Pakistan Sentences 10 Men to Life in Attack on Malala Yousafzai

Court hands out terms for 2012 assassination attempt on teenage education activist



Pakistani rights activist Malala Yousafzai in Birmingham, central England, on Oct. 10, 2014. Ms. Yousafzai rose to prominence after writing an online diary of her experience under the rule of the Pakistani Taliban.

ISLAMABAD, Pakistan—A Pakistani court Thursday sentenced 10 men to life in prison for their involvement in a 2012 assassination attempt on teenage education activist and Nobel laureate Malala Yousafzai, lawyers and government officials said.

“They have received life sentences for the Malala case, but there is further legal action ongoing against them too so their [prison] terms may be enhanced,” said one of the lawyers involved in the case.

Life imprisonment is equal to 25 years in Pakistan. Lawyers and government officials declined to provide details about Thursday’s sentencing, or other legal action against the men, who have the right to appeal.

Ms. Yousafzai, 17 years old, rose to prominence after writing an online diary of her experience under the rule of the Pakistani Taliban, who had overrun much of her native Swat valley in 2007 and 2008. Her criticism of Taliban policies, especially their restrictions on girls’ education, angered the group, which labeled her a Western puppet and an enemy of Islam.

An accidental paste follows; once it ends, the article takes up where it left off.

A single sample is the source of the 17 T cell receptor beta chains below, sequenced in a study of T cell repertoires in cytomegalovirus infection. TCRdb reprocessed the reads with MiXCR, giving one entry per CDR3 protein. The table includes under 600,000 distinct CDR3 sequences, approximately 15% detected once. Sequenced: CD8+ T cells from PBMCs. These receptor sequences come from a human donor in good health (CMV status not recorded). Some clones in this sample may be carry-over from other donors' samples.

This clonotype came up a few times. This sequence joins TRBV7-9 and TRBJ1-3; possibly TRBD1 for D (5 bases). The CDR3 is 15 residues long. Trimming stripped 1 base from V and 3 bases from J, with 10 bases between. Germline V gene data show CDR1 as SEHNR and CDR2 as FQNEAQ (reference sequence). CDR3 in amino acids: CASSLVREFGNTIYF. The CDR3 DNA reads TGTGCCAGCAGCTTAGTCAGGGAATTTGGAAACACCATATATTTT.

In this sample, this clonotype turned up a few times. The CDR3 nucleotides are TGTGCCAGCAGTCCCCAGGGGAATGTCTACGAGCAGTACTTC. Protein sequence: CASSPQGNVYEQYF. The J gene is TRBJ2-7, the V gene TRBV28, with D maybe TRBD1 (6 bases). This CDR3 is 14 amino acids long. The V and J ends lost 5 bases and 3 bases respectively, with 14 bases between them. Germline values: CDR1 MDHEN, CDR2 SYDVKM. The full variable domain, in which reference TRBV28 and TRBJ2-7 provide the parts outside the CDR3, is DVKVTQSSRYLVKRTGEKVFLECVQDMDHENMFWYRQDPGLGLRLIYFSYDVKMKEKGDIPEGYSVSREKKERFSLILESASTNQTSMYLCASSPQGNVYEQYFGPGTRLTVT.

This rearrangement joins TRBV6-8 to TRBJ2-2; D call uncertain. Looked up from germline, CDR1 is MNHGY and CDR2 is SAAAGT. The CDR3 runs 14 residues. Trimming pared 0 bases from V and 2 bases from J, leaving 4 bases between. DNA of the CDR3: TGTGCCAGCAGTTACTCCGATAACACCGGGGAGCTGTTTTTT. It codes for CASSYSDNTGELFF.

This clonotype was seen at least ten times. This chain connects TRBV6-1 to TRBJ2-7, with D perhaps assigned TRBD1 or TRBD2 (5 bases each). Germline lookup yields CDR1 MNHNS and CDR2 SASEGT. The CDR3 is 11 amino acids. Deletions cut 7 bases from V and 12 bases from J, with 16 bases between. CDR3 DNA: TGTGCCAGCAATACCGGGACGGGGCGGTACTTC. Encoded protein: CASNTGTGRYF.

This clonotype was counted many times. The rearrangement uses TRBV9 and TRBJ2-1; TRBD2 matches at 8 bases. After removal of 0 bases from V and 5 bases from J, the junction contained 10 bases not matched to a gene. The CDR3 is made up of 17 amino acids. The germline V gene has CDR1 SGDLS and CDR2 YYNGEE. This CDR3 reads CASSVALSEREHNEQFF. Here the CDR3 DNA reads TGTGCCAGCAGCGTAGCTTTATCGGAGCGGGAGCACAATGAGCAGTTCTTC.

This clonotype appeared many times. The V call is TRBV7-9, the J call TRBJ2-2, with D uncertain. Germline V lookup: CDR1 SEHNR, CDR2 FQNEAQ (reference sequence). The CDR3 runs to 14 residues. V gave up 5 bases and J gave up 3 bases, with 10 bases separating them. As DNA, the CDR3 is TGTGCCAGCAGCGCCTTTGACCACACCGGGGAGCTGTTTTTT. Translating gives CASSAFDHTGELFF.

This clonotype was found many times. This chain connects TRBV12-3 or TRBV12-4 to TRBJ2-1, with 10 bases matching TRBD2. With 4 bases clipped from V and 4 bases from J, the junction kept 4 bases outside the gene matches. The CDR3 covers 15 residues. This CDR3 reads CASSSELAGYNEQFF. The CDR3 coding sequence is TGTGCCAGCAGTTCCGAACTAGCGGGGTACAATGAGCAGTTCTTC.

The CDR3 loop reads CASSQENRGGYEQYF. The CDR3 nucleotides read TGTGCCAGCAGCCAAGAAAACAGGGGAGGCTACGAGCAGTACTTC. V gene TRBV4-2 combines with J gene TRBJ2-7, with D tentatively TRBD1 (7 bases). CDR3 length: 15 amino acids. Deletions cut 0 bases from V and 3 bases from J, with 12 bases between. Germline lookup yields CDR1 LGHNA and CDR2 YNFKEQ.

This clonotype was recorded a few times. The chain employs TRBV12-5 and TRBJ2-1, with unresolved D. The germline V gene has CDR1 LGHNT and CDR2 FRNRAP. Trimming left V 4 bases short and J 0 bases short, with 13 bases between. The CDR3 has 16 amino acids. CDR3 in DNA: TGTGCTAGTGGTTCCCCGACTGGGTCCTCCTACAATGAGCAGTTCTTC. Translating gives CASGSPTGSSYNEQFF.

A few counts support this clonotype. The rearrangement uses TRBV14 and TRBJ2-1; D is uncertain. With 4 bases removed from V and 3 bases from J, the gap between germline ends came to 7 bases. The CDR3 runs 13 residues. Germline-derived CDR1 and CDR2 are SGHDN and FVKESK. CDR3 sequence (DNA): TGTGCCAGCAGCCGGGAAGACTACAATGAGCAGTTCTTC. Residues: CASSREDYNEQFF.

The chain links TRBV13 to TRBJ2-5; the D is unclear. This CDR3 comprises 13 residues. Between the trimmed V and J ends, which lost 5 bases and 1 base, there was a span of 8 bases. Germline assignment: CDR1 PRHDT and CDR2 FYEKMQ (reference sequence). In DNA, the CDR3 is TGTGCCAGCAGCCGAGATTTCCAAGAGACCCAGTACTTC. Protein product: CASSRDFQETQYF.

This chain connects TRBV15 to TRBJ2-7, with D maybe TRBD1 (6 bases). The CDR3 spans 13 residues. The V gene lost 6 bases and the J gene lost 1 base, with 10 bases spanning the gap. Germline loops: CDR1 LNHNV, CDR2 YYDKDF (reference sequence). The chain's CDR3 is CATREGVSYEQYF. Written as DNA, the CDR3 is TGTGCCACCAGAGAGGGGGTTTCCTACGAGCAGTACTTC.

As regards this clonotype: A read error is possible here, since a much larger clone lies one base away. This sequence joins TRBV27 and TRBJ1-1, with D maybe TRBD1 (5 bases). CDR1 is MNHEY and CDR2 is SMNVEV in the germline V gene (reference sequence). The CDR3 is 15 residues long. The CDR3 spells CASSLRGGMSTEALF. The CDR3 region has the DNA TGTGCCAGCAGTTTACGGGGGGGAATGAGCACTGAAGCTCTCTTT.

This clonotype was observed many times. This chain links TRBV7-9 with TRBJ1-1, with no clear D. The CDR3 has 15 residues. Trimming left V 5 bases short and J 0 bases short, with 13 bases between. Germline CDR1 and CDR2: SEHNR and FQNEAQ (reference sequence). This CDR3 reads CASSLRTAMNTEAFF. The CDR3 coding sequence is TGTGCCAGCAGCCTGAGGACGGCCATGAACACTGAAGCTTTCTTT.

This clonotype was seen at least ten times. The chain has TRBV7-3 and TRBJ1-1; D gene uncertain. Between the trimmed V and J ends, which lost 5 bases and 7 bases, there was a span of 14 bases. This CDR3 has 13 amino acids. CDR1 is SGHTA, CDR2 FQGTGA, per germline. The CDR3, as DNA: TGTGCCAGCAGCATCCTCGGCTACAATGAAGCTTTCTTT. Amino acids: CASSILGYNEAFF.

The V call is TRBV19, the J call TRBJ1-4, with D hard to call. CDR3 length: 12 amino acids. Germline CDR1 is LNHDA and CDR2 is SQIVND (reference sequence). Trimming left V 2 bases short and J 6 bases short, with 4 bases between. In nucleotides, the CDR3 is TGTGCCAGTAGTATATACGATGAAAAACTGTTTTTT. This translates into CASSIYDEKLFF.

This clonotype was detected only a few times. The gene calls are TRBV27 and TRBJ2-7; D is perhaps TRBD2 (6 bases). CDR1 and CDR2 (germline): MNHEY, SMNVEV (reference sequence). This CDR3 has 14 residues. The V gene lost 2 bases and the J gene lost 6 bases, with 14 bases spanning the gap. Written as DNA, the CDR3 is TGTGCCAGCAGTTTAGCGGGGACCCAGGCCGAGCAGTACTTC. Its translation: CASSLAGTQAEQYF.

In October 2012, Ms. Yousafzai was on her way home after school when two gunmen stopped the school van, and shot her in the head after identifying her. Two other girls were also wounded. She was 15 years old at the time, and a national figure because of her campaign for women’s rights and education.

Ms. Yousafzai was stabilized by military doctors in Pakistan and then flown for emergency treatment and rehabilitation to the U.K., where she lives today.

The Taliban were driven out of Swat, once a picturesque tourist attraction in northwestern Pakistan, in a 2009 military operation. But militants have continued to target community leaders and residents they accuse of collaborating with the government. Mullah Fazlullah, who led the Swat Taliban when Ms. Yousafzai was attacked, is the current head of the Pakistani Taliban.

Lawyers in Mingora, the main town in the Swat valley, said four others, including the Pakistani Taliban chief, are still sought in connection with the attack on Ms. Yousafzai.

Pakistan’s military announced in September last year the arrest of the 10 alleged militants accused of being involved in the attack on Ms. Yousafzai. A Taliban representative rejected the military’s claim, saying only three militants were involved. The Pakistani Taliban have said they would continue to target Ms. Yousafzai.

Ms. Yousafzai was awarded the Nobel Peace Prize last year, along with Indian children’s rights campaigner Kailash Satyarthi, for her campaign for girls’ education.